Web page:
Povertycove

REO to Olympic

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What would it take to transform a very solid 1933 REO sedan into an Olympic sedan? I know it would take a good Franklin engine. (adaptation engine to transmission?) A grille. Badges. Small dashboard changes. What else?

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Benefits of AACA Membership.

Why would you want to do this? I think there may be more Olympic sedans surviving than REOs.

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The question is partly theoretical, though there is a nice 33 REO for sale on the HCCA website. But when I was putting together my 33 coupe last year, I wondered what the sum differences were. As I understand it, all Franklin did was change engine, grille, hood, lights and the “F” on the dashboard. Is that all?

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Why would anyone wish to destroy a good REO, take a Franklin engine and body parts out of circulation, spend a lot of money on bodywork and frame conversion to create a worthless bastard that's neither Franklin or REO.

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8 hours ago, Povertycove said:

The question is partly theoretical, though there is a nice 33 REO for sale on the HCCA website. But when I was putting together my 33 coupe last year, I wondered what the sum differences were. As I understand it, all Franklin did was change engine, grille, hood, lights and the “F” on the dashboard. Is that all?

The headlights get moved further up and forward. The front apron under the hood front gets cut. An Olympic specific bell housing will be needed, and well as an Olympic instrument panel. I had thought about doing this with a REO truck if I could find one, but it would have to be a very rough truck to justify bastardizing it. The REO truck enthusiasts would kill me.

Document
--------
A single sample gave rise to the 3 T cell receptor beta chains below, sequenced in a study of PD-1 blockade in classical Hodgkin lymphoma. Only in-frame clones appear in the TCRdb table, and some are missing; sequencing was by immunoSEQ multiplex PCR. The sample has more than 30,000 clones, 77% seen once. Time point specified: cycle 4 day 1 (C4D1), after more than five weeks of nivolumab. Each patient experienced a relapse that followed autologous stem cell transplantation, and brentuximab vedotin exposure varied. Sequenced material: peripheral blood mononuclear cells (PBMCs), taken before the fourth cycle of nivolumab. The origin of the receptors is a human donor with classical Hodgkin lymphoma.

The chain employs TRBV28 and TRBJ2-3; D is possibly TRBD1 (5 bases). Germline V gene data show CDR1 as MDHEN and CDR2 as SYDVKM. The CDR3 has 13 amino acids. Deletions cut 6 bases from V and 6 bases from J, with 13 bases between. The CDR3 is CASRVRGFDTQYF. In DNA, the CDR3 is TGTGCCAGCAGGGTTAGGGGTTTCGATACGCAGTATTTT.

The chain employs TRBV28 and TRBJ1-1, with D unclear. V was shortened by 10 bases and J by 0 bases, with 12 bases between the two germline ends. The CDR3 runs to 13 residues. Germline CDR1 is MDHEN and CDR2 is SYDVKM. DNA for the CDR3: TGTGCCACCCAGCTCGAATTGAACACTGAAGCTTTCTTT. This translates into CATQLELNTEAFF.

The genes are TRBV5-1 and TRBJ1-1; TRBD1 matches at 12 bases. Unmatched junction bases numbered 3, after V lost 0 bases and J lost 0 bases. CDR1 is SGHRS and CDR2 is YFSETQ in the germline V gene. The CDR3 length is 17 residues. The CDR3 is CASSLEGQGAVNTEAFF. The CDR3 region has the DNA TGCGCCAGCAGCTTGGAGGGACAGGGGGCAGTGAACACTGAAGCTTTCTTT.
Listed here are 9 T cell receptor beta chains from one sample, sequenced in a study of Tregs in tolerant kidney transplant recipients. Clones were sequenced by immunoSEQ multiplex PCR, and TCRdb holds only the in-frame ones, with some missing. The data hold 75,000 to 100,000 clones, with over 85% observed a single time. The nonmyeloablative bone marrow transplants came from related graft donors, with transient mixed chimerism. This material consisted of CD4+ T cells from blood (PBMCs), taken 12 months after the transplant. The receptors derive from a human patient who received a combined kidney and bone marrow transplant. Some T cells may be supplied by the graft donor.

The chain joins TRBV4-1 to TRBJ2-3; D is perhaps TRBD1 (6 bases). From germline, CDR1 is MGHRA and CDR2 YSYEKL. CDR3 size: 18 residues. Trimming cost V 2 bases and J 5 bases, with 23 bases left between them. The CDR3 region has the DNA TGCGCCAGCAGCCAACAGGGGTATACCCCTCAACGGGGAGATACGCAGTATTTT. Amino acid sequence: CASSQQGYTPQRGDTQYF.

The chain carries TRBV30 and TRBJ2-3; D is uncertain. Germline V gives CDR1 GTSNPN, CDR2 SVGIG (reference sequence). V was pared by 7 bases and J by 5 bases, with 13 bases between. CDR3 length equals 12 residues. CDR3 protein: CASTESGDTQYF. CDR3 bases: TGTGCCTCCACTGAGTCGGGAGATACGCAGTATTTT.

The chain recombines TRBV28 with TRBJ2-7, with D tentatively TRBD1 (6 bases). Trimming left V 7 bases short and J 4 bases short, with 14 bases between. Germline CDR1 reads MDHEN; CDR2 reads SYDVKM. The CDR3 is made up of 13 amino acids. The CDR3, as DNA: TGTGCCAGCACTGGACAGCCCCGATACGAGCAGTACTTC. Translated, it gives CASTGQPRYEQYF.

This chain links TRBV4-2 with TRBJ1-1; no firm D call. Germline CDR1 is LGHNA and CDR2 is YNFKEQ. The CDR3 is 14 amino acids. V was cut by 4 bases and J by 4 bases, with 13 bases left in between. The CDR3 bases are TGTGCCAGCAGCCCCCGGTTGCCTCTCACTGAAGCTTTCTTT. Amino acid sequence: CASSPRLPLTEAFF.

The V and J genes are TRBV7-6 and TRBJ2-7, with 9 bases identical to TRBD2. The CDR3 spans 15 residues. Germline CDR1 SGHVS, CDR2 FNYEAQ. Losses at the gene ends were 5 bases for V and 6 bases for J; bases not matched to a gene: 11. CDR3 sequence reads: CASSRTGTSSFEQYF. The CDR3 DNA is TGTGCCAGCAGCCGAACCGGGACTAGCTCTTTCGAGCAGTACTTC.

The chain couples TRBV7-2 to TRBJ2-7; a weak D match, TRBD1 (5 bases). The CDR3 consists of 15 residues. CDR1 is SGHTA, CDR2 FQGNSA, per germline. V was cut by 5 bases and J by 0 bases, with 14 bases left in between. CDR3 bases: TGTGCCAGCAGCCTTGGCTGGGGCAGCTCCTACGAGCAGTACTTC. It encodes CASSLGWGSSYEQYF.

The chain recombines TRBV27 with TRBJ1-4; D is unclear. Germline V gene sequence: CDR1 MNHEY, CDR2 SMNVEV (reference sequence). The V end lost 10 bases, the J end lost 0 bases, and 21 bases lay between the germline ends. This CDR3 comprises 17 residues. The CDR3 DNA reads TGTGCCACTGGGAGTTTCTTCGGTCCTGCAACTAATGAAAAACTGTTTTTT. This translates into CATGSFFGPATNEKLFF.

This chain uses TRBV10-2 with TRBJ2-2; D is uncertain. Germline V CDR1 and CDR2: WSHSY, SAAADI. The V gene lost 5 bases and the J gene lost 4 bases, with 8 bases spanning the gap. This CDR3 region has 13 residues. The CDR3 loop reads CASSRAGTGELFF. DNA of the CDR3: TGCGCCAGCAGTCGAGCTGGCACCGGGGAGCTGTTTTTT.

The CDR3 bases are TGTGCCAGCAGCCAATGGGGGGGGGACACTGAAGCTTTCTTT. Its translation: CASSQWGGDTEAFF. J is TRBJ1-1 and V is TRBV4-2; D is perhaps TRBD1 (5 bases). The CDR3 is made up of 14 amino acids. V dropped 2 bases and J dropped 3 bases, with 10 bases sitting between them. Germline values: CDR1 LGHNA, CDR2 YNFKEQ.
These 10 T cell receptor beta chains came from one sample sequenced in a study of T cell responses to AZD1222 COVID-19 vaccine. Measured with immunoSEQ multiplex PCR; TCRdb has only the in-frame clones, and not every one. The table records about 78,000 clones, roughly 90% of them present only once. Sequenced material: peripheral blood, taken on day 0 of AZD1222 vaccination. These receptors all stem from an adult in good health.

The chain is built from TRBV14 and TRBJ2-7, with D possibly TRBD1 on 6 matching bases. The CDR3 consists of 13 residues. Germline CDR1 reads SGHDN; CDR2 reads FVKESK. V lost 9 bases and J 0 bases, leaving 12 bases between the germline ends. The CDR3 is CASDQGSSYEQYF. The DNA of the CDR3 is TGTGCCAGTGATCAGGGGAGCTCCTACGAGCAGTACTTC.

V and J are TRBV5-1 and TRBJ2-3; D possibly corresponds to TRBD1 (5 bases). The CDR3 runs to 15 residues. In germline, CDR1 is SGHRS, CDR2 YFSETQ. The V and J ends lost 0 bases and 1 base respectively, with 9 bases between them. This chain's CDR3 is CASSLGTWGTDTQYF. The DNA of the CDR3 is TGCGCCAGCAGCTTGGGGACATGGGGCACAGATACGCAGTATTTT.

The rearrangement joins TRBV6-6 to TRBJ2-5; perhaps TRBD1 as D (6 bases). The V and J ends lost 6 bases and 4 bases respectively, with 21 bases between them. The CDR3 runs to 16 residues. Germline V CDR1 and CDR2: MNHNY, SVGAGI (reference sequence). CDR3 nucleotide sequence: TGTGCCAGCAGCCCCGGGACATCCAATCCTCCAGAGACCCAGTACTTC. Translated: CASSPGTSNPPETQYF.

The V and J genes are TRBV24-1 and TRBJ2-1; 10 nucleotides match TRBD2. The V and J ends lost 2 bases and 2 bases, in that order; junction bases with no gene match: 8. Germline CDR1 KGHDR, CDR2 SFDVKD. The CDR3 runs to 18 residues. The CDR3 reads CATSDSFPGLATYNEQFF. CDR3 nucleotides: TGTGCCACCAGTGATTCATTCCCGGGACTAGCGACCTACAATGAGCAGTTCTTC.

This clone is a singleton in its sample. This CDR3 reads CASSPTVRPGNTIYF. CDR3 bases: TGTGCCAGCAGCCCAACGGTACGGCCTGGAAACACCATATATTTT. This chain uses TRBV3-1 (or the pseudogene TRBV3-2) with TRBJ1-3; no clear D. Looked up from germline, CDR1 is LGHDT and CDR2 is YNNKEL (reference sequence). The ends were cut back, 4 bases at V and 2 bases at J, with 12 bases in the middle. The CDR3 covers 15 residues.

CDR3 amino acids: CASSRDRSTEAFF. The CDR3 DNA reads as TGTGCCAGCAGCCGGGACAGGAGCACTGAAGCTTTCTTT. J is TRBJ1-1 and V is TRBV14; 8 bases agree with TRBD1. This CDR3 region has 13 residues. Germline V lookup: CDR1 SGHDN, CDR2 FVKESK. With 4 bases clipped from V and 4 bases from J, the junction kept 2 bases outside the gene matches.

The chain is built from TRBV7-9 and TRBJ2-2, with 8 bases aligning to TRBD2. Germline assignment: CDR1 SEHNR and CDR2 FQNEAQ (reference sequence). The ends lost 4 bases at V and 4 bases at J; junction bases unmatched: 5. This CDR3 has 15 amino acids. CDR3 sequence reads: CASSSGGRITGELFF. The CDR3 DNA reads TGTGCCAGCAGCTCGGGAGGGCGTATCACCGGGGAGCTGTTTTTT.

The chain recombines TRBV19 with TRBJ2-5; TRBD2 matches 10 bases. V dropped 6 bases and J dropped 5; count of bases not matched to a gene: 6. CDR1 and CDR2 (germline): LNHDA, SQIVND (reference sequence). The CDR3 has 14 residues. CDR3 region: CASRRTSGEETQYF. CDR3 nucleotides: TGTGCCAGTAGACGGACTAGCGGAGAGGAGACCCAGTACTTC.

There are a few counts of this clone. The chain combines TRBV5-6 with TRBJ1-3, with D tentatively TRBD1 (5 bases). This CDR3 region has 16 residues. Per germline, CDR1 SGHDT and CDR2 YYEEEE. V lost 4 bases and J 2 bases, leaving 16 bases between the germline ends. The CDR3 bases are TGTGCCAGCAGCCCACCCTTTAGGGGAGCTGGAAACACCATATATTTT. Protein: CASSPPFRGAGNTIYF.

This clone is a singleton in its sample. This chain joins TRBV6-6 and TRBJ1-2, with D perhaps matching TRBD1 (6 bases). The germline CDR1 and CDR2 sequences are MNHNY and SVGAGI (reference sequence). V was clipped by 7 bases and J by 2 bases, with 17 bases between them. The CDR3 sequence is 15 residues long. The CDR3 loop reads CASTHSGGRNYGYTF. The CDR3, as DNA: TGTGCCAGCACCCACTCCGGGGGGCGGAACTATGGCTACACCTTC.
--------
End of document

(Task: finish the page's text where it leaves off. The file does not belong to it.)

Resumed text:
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Thanks, Steve. That’s what I needed to know. Ive been curious about what the Syracuse factory had to do to make the conversion.

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The factory engineered  the adaption from Reo to Olympic for $5000.  Just so you know.

 

Gordon

 

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Posted (edited)

There is an almost "false fire-wall" panel floating under the hood that holds the Startix and other electrical fiddly bits. I wish that I had a picture or drawing but when I saw one, it struck me as a kludge to get things to work under duress.  

Edited by HH-Franklin-Library (see edit history)

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On 4/11/2020 at 11:21 PM, HH-Franklin-Library said:

There is an almost "false fire-wall" panel floating under the hood that holds the Startix and other electrical fiddly bits. I wish that I had a picture or drawing but when I saw one, it struck me as a kludge to get things to work under duress.  

I have owned four Olympics, and never seen this "false fire-wall." The Startix is attached to the rear of the air box, just as it is on my 1932 Airman.

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Gordon,

Its interesting that the entire re-engineering was done for only $5,000. Inexpensive, even in 1932. Do you have a source for finding out how this was accomplished? At some point the ACN is going to do a comprehensive history of the Olympic, (I believe the Club has some experts working on the project) and this would be an important aspect to the a Olympic story.

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On 4/16/2020 at 4:17 PM, Povertycove said:

Gordon,

Its interesting that the entire re-engineering was done for only $5,000. Inexpensive, even in 1932. Do you have a source for finding out how this was accomplished? At some point the ACN is going to do a comprehensive history of the Olympic, (I believe the Club has some experts working on the project) and this would be an important aspect to the a Olympic story.

Check ACN #21

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12 hours ago, Povertycove said:

Good article,ACN #21,by Dr.Boyer.Answered all my questions.

As ACN Editor, you should glance through all the past issues. It will give you a great education on the cars and the club.

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We have complete sets both here in Sarasota and home in Maine. I read them often, but there’s quite a lot to absorb. Thanks.
 

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Almost bought that REO a few times over the past month till I found a 39 Chrysler with O/D

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